Wednesday, June 15, 2005


June 15th, 1862

Peak-A-Boo Veach Born

William Walter Veach, as he would more properly be known, who served in the Spanish-American War ("Remember the Maine!" and all that) after his career, was from Indianapolis where he was--according to his obituary in the Sporting News--a "penniless orphan boy and bootblack on the streets" before his baseball career. That might sound more like something out of a Dickens novel, but then, if you merge Veach's nickname into one word, it could probably pass as a Dickensian character.

Veach made his initial impact in amateur baseball, which was common, probably ubiquitous in the era he played. He was signed by the Fort Wayne Golden Eagles for twenty five dollars a month and board. That was a relatively small sum, even in those days but if Veach's condition really was as dire as the Sporting News implies, it probably seemed like fantastic wealth. Veech started his career as a pitcher but was a superior hitter for that position and would eventually spend the last years of his career as a first baseman, retiring from the game in 1896 after which he would move on, as I mentioned, to military service; he died at age seventy five at a Veterans' Hospital in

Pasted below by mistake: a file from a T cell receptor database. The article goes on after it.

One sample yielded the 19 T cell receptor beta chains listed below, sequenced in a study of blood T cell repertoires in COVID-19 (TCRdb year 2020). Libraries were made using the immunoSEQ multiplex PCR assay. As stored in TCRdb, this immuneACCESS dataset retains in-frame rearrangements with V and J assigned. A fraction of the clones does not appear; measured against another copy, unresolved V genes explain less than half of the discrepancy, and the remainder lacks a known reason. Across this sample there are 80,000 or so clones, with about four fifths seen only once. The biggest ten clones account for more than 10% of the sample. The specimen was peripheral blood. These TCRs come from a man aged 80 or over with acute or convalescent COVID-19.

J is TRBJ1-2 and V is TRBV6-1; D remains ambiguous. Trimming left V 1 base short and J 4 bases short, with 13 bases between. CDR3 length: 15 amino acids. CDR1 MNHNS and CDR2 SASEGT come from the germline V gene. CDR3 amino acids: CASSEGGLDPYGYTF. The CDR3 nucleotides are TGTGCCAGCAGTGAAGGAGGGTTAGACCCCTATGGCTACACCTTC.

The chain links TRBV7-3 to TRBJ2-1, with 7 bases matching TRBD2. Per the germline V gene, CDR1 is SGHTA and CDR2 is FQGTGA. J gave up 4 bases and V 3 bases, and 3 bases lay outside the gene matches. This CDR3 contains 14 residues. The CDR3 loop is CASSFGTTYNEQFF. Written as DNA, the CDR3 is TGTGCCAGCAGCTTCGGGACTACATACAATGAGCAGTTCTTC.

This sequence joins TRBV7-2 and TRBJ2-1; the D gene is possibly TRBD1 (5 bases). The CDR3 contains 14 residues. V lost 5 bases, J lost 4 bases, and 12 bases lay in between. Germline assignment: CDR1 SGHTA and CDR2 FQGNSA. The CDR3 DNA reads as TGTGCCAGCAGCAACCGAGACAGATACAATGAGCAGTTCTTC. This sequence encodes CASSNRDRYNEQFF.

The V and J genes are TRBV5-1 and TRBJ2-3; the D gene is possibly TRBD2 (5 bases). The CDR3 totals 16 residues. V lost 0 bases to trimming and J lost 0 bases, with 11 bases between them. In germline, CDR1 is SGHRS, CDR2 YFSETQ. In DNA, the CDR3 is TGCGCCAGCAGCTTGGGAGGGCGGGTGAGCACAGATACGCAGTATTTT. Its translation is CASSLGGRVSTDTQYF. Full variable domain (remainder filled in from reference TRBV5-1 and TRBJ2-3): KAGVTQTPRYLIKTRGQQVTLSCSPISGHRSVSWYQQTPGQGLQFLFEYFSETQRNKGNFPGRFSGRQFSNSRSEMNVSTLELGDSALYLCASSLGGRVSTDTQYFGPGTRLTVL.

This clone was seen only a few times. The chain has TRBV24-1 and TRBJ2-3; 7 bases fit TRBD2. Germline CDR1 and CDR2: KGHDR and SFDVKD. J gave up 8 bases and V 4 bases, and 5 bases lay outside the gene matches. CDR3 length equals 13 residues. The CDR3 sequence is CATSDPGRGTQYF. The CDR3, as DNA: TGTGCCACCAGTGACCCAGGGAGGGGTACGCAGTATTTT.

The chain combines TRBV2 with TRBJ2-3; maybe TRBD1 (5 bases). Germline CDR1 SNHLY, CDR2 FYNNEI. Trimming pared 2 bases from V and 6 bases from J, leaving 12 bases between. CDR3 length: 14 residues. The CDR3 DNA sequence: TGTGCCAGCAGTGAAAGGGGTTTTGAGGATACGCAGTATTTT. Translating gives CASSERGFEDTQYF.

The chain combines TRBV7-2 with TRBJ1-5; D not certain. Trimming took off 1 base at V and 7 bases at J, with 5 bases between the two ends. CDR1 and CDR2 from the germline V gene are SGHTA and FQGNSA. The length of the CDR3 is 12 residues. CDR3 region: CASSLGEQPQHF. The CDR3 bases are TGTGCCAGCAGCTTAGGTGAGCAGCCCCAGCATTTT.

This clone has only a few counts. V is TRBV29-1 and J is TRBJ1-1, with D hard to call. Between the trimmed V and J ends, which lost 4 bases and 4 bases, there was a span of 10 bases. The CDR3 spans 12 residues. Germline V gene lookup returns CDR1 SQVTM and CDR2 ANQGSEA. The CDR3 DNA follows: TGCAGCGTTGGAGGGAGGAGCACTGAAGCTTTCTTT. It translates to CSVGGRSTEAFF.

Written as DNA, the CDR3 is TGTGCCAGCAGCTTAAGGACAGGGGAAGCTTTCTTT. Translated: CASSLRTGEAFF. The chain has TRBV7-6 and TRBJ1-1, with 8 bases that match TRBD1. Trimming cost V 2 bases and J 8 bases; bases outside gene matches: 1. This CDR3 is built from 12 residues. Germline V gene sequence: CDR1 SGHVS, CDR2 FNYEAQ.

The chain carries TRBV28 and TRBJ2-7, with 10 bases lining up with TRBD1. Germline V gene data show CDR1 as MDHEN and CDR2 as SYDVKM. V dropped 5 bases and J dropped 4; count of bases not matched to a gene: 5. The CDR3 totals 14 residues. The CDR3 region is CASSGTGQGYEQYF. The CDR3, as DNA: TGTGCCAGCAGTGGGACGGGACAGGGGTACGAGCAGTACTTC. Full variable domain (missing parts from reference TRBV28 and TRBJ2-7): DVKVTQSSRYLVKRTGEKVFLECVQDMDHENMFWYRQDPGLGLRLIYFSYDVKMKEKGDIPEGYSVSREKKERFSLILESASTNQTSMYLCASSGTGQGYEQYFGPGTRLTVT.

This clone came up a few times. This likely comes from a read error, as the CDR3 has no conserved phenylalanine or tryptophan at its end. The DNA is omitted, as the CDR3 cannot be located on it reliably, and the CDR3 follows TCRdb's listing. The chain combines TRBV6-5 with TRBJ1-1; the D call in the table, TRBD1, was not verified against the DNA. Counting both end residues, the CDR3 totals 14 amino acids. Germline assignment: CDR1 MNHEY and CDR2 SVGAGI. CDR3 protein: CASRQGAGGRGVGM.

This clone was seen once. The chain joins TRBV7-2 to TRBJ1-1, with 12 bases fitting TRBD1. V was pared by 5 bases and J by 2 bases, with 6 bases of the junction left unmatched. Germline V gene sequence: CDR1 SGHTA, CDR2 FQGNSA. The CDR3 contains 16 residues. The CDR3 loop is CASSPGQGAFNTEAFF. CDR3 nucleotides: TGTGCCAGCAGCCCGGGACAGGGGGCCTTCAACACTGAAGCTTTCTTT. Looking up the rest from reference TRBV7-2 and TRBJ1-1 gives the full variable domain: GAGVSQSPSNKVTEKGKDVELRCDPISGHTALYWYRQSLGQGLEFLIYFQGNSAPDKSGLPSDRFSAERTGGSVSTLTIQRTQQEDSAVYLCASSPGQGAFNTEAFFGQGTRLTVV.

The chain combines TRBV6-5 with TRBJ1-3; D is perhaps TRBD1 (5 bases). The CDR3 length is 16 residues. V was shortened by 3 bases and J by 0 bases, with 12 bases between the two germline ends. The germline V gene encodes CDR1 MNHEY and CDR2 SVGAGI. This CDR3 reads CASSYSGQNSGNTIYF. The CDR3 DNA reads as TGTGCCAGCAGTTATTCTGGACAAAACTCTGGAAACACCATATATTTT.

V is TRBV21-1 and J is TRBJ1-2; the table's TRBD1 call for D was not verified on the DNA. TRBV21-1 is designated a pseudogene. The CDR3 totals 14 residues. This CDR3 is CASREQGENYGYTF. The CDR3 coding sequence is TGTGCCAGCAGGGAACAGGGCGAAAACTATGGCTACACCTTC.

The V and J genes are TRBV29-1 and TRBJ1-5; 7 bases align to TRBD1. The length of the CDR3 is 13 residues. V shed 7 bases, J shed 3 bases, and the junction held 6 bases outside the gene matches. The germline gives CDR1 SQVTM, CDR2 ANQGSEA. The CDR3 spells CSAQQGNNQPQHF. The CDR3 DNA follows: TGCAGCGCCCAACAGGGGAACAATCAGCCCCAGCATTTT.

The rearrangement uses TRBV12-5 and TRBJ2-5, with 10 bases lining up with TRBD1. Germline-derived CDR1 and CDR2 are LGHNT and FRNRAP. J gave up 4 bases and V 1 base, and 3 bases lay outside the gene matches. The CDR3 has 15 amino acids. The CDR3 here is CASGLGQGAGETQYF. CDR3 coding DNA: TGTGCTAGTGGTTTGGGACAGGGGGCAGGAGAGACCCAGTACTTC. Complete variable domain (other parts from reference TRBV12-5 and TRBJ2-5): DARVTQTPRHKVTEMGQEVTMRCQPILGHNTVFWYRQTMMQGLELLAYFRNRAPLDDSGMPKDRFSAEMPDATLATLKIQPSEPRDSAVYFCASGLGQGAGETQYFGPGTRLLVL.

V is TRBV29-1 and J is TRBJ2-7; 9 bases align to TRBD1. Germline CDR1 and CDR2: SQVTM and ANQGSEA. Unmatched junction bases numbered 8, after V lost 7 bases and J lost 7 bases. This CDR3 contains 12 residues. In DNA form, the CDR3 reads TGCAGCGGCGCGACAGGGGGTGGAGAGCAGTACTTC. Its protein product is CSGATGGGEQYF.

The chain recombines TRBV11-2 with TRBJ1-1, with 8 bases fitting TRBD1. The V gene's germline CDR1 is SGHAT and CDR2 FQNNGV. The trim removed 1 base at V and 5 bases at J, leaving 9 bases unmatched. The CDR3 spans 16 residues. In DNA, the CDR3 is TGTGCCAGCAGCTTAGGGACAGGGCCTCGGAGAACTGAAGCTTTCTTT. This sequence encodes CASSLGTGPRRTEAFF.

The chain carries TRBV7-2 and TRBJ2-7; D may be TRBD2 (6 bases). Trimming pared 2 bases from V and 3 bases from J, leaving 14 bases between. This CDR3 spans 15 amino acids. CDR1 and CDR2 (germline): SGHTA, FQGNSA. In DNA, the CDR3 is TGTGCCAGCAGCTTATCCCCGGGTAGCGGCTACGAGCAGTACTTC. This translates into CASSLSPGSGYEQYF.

As for the nickname, since I know you're wondering, it came about during Veach's time in
Kansas City. Veach was notorious for the trouble he had with runners on base. To help solve this, his manager Ted Sullivan came up with a plan. Veach was to keep an eye on the bench at all times, and when Sullivan threw up his hands, to fire the ball to first. After picking off two runners this way--this part of the story seems a bit apocryphal but there you are--the opposition figured out what Sullivan's "Peek-A-Boo" meant. To solve this, Veach was assigned to focus on a certain area of the grandstand to throw to first whenever a scorecard was raised. This system lasted a bit longer, but it too was eventually figured out by the opposing teams. From these incidents the Peek-A-Boo nickname was born, and would stick with him the rest of his career.

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